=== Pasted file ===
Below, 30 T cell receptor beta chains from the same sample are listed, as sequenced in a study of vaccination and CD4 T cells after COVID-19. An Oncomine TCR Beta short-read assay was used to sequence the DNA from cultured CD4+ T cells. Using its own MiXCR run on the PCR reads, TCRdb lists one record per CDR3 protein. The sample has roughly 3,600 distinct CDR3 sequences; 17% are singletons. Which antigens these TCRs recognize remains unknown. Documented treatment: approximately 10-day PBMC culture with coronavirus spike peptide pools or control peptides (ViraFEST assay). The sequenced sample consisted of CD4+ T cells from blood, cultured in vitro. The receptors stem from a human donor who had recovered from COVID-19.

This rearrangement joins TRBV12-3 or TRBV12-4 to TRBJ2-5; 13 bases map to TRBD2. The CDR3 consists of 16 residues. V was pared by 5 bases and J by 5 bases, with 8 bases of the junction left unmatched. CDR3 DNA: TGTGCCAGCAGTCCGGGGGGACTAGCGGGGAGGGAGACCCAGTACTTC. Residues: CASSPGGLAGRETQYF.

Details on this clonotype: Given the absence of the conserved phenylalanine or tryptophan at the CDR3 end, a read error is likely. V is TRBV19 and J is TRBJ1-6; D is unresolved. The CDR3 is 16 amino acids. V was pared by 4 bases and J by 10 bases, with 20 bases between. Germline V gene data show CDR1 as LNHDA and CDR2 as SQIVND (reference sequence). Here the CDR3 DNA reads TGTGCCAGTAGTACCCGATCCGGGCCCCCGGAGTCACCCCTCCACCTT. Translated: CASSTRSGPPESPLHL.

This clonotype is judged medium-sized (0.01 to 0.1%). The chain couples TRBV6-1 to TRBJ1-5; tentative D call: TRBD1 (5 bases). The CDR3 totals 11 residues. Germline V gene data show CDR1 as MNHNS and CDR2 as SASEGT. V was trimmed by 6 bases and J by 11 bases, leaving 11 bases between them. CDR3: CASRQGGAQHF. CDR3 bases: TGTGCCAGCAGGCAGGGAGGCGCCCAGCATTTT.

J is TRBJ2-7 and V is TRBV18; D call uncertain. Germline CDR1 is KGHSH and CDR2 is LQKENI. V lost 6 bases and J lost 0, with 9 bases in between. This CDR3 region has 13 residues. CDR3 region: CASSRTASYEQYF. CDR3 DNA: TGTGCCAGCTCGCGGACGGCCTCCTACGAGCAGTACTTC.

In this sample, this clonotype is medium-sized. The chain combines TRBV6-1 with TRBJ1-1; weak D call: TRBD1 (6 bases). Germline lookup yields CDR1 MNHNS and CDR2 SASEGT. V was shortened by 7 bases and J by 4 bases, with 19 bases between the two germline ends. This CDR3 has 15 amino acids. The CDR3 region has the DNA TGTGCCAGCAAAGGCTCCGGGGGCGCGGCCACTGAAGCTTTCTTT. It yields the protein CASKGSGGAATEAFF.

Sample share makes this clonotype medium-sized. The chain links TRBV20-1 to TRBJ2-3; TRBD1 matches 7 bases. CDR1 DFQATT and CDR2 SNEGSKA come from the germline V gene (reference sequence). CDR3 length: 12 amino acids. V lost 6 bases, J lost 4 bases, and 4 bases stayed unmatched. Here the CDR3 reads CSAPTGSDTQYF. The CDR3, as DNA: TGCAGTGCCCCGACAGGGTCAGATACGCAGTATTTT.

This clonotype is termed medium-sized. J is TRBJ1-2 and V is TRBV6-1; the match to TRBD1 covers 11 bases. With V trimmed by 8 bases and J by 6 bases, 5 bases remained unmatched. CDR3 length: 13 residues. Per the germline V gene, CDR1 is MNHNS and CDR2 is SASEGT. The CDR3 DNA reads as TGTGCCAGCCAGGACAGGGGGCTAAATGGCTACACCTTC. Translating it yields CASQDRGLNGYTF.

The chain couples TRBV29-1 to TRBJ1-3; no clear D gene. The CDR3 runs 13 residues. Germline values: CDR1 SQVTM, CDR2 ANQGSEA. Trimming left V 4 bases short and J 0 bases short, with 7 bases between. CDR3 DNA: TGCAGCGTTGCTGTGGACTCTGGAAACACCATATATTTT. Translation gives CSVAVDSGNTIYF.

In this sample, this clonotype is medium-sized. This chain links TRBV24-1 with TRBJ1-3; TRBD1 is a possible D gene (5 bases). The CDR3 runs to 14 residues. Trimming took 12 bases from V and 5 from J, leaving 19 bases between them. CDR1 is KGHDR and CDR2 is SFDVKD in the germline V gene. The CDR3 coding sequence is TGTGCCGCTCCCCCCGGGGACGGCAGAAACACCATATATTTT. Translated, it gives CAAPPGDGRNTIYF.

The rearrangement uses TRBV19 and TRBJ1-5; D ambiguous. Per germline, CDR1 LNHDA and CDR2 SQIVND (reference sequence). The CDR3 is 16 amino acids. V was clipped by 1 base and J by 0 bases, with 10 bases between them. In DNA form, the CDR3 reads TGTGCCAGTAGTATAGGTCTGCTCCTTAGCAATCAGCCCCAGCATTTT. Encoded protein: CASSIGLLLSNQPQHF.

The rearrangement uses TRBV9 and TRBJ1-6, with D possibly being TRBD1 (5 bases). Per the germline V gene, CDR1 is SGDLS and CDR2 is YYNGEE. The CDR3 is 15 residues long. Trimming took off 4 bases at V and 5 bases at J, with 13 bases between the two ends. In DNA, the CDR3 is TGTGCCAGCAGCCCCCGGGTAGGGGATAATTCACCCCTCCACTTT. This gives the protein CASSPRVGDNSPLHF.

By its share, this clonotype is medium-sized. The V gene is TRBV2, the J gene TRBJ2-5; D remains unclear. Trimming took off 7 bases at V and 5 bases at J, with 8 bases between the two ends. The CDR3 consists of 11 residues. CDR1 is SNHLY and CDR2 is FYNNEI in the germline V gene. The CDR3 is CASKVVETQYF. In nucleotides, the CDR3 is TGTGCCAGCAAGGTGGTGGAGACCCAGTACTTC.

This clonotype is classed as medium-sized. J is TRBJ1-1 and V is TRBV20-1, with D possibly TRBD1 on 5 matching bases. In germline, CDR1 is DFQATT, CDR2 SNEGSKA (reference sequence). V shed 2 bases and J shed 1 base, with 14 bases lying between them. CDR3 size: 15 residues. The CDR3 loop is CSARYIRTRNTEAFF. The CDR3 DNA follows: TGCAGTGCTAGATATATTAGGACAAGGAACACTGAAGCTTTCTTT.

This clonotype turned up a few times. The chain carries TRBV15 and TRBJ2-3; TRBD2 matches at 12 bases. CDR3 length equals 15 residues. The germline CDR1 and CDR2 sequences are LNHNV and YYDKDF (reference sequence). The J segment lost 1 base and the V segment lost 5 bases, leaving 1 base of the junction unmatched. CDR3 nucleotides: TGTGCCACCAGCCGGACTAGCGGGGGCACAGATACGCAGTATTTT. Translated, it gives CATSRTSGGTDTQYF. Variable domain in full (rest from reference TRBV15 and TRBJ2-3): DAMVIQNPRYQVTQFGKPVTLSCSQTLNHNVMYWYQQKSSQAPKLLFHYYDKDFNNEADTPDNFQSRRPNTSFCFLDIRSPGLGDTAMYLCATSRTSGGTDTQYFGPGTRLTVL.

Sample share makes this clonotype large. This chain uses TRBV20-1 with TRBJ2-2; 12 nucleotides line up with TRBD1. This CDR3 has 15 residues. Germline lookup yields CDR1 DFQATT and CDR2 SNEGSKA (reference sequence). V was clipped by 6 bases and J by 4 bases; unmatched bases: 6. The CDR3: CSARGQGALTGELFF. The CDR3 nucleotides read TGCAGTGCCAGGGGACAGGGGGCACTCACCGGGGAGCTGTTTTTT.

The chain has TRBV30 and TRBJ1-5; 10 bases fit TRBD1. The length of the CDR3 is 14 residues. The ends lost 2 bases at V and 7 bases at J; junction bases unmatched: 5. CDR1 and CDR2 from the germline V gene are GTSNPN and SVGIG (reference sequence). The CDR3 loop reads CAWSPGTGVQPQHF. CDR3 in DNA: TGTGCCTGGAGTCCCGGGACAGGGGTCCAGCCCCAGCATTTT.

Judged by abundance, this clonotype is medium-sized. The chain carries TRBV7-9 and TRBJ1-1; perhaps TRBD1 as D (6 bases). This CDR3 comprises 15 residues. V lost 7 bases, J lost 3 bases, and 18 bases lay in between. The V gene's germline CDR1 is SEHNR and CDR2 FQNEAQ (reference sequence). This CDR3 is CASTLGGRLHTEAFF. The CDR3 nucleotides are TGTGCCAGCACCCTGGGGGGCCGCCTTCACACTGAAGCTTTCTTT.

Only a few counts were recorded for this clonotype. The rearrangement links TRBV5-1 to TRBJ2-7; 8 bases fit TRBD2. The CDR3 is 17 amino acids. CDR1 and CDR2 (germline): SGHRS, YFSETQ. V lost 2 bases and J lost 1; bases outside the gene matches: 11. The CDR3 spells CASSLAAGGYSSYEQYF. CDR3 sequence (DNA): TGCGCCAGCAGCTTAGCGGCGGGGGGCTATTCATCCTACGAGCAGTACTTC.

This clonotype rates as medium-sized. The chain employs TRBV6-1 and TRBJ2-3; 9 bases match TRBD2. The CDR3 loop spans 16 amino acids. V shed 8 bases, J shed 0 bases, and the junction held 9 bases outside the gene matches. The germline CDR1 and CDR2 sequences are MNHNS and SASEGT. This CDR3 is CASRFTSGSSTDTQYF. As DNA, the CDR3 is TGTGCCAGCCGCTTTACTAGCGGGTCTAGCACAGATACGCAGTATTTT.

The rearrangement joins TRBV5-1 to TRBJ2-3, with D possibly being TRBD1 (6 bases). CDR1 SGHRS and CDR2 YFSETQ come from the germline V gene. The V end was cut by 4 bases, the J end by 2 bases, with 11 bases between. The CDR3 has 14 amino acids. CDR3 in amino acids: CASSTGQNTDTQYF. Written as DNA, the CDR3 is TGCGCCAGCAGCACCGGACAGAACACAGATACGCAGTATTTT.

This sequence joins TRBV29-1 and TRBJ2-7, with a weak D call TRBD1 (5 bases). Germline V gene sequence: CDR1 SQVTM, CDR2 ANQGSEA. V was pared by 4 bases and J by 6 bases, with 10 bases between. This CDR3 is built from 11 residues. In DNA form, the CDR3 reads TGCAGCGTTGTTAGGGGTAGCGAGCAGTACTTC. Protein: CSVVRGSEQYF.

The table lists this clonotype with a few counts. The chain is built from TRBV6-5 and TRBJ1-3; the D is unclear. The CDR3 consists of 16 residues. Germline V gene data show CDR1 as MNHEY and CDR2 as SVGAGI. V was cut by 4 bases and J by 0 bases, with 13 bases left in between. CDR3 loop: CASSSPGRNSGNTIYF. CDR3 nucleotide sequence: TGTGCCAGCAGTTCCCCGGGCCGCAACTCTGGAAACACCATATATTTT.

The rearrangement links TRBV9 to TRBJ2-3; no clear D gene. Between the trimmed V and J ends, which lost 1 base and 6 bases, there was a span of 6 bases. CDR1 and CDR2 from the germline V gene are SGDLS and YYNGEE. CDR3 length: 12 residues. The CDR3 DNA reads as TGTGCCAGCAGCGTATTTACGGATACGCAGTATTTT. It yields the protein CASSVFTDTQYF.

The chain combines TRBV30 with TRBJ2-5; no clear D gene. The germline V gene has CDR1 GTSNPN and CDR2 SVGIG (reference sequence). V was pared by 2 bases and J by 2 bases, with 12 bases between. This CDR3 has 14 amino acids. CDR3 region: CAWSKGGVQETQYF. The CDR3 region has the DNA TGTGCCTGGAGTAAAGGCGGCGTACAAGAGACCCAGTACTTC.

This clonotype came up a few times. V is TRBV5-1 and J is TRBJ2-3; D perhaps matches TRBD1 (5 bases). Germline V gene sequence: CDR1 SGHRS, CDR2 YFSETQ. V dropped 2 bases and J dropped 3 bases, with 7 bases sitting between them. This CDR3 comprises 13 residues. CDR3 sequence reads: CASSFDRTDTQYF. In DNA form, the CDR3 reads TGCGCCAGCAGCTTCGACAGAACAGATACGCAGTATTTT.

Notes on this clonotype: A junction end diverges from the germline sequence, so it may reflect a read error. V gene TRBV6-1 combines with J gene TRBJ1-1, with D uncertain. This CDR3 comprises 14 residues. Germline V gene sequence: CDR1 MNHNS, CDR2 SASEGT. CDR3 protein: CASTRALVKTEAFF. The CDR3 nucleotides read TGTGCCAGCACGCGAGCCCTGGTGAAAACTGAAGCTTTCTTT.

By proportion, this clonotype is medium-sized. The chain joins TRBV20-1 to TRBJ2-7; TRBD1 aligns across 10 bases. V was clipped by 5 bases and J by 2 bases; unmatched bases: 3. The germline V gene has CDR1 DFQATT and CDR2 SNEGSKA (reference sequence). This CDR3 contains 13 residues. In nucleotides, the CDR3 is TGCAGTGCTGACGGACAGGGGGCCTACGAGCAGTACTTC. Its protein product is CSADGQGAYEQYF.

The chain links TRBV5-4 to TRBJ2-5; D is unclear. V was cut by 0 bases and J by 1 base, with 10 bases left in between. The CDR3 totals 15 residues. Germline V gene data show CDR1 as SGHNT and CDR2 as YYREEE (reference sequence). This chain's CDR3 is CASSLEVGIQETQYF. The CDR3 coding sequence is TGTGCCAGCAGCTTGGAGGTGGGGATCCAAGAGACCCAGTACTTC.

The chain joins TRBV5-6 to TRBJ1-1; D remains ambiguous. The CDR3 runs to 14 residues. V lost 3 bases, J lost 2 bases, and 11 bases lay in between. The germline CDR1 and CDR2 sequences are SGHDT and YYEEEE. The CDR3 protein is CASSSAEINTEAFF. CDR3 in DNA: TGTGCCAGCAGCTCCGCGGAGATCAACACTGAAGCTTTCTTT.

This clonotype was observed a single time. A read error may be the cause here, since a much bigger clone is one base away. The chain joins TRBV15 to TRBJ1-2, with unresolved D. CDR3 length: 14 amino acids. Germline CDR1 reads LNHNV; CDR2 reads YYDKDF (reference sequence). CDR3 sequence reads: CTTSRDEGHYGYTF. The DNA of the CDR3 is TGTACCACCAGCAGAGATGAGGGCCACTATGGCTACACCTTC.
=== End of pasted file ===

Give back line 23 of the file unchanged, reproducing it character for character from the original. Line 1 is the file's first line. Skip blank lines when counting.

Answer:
The table lists this clonotype with a few counts. The chain is built from TRBV6-5 and TRBJ1-3; the D is unclear. The CDR3 consists of 16 residues. Germline V gene data show CDR1 as MNHEY and CDR2 as SVGAGI. V was cut by 4 bases and J by 0 bases, with 13 bases left in between. CDR3 loop: CASSSPGRNSGNTIYF. CDR3 nucleotide sequence: TGTGCCAGCAGTTCCCCGGGCCGCAACTCTGGAAACACCATATATTTT.